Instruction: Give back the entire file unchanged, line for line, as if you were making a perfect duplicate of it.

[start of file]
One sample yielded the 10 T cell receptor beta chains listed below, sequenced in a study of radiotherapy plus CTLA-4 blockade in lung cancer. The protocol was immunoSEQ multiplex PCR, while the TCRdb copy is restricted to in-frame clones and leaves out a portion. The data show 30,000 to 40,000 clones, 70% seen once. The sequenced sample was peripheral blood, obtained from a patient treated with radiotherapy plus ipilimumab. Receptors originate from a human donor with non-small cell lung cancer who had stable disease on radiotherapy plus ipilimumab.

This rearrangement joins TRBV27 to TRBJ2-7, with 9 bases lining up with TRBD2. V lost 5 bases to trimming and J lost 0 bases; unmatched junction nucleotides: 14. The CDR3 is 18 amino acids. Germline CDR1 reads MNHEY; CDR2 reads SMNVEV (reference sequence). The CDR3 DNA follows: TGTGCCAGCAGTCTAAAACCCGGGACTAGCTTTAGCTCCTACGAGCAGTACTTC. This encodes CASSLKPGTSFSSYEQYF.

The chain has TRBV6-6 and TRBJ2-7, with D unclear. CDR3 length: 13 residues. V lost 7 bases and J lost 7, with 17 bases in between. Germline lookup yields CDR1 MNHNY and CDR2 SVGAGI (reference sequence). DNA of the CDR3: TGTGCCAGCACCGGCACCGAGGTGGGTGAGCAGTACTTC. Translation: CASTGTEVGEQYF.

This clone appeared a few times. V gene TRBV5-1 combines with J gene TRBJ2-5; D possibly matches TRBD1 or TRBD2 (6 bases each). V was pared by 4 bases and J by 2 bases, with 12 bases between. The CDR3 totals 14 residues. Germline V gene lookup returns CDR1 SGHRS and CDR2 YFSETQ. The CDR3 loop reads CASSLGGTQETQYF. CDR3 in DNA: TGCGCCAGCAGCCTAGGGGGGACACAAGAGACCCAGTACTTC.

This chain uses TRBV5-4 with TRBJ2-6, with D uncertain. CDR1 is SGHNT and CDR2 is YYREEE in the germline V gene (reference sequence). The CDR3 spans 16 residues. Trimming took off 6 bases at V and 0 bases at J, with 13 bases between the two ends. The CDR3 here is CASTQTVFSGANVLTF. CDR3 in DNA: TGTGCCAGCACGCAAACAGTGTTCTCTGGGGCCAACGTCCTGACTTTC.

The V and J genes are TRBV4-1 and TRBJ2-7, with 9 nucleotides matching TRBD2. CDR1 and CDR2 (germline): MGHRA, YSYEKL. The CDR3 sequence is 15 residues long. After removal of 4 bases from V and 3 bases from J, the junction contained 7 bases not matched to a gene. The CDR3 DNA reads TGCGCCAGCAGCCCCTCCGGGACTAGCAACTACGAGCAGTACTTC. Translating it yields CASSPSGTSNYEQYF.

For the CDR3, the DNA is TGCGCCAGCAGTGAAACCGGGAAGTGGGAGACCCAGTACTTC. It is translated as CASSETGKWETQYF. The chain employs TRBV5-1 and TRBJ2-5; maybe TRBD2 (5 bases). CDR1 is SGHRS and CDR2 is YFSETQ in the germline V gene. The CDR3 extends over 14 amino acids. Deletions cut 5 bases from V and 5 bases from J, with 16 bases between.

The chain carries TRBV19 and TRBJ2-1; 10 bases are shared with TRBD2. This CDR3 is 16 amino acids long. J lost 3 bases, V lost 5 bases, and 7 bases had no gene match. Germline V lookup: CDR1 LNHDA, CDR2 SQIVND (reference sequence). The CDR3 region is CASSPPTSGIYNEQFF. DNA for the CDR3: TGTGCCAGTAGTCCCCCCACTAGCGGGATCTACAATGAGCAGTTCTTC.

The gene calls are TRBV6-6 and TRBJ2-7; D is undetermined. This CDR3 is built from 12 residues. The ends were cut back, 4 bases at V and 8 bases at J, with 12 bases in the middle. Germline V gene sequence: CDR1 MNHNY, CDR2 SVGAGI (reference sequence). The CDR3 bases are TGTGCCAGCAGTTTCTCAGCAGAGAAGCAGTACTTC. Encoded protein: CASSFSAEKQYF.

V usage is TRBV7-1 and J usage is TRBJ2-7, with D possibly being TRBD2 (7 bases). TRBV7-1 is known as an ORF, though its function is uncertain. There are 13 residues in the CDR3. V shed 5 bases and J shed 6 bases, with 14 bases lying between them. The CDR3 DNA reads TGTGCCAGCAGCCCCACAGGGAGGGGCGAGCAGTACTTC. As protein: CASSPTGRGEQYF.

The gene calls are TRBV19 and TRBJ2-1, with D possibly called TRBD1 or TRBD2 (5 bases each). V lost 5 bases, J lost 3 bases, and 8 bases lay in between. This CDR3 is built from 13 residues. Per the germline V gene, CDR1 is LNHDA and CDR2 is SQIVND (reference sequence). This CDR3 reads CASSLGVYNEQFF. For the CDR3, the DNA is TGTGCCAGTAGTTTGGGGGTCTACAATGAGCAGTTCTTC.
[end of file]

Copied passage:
One sample yielded the 10 T cell receptor beta chains listed below, sequenced in a study of radiotherapy plus CTLA-4 blockade in lung cancer. The protocol was immunoSEQ multiplex PCR, while the TCRdb copy is restricted to in-frame clones and leaves out a portion. The data show 30,000 to 40,000 clones, 70% seen once. The sequenced sample was peripheral blood, obtained from a patient treated with radiotherapy plus ipilimumab. Receptors originate from a human donor with non-small cell lung cancer who had stable disease on radiotherapy plus ipilimumab.

This rearrangement joins TRBV27 to TRBJ2-7, with 9 bases lining up with TRBD2. V lost 5 bases to trimming and J lost 0 bases; unmatched junction nucleotides: 14. The CDR3 is 18 amino acids. Germline CDR1 reads MNHEY; CDR2 reads SMNVEV (reference sequence). The CDR3 DNA follows: TGTGCCAGCAGTCTAAAACCCGGGACTAGCTTTAGCTCCTACGAGCAGTACTTC. This encodes CASSLKPGTSFSSYEQYF.

The chain has TRBV6-6 and TRBJ2-7, with D unclear. CDR3 length: 13 residues. V lost 7 bases and J lost 7, with 17 bases in between. Germline lookup yields CDR1 MNHNY and CDR2 SVGAGI (reference sequence). DNA of the CDR3: TGTGCCAGCACCGGCACCGAGGTGGGTGAGCAGTACTTC. Translation: CASTGTEVGEQYF.

This clone appeared a few times. V gene TRBV5-1 combines with J gene TRBJ2-5; D possibly matches TRBD1 or TRBD2 (6 bases each). V was pared by 4 bases and J by 2 bases, with 12 bases between. The CDR3 totals 14 residues. Germline V gene lookup returns CDR1 SGHRS and CDR2 YFSETQ. The CDR3 loop reads CASSLGGTQETQYF. CDR3 in DNA: TGCGCCAGCAGCCTAGGGGGGACACAAGAGACCCAGTACTTC.

This chain uses TRBV5-4 with TRBJ2-6, with D uncertain. CDR1 is SGHNT and CDR2 is YYREEE in the germline V gene (reference sequence). The CDR3 spans 16 residues. Trimming took off 6 bases at V and 0 bases at J, with 13 bases between the two ends. The CDR3 here is CASTQTVFSGANVLTF. CDR3 in DNA: TGTGCCAGCACGCAAACAGTGTTCTCTGGGGCCAACGTCCTGACTTTC.

The V and J genes are TRBV4-1 and TRBJ2-7, with 9 nucleotides matching TRBD2. CDR1 and CDR2 (germline): MGHRA, YSYEKL. The CDR3 sequence is 15 residues long. After removal of 4 bases from V and 3 bases from J, the junction contained 7 bases not matched to a gene. The CDR3 DNA reads TGCGCCAGCAGCCCCTCCGGGACTAGCAACTACGAGCAGTACTTC. Translating it yields CASSPSGTSNYEQYF.

For the CDR3, the DNA is TGCGCCAGCAGTGAAACCGGGAAGTGGGAGACCCAGTACTTC. It is translated as CASSETGKWETQYF. The chain employs TRBV5-1 and TRBJ2-5; maybe TRBD2 (5 bases). CDR1 is SGHRS and CDR2 is YFSETQ in the germline V gene. The CDR3 extends over 14 amino acids. Deletions cut 5 bases from V and 5 bases from J, with 16 bases between.

The chain carries TRBV19 and TRBJ2-1; 10 bases are shared with TRBD2. This CDR3 is 16 amino acids long. J lost 3 bases, V lost 5 bases, and 7 bases had no gene match. Germline V lookup: CDR1 LNHDA, CDR2 SQIVND (reference sequence). The CDR3 region is CASSPPTSGIYNEQFF. DNA for the CDR3: TGTGCCAGTAGTCCCCCCACTAGCGGGATCTACAATGAGCAGTTCTTC.

The gene calls are TRBV6-6 and TRBJ2-7; D is undetermined. This CDR3 is built from 12 residues. The ends were cut back, 4 bases at V and 8 bases at J, with 12 bases in the middle. Germline V gene sequence: CDR1 MNHNY, CDR2 SVGAGI (reference sequence). The CDR3 bases are TGTGCCAGCAGTTTCTCAGCAGAGAAGCAGTACTTC. Encoded protein: CASSFSAEKQYF.

V usage is TRBV7-1 and J usage is TRBJ2-7, with D possibly being TRBD2 (7 bases). TRBV7-1 is known as an ORF, though its function is uncertain. There are 13 residues in the CDR3. V shed 5 bases and J shed 6 bases, with 14 bases lying between them. The CDR3 DNA reads TGTGCCAGCAGCCCCACAGGGAGGGGCGAGCAGTACTTC. As protein: CASSPTGRGEQYF.

The gene calls are TRBV19 and TRBJ2-1, with D possibly called TRBD1 or TRBD2 (5 bases each). V lost 5 bases, J lost 3 bases, and 8 bases lay in between. This CDR3 is built from 13 residues. Per the germline V gene, CDR1 is LNHDA and CDR2 is SQIVND (reference sequence). This CDR3 reads CASSLGVYNEQFF. For the CDR3, the DNA is TGTGCCAGTAGTTTGGGGGTCTACAATGAGCAGTTCTTC.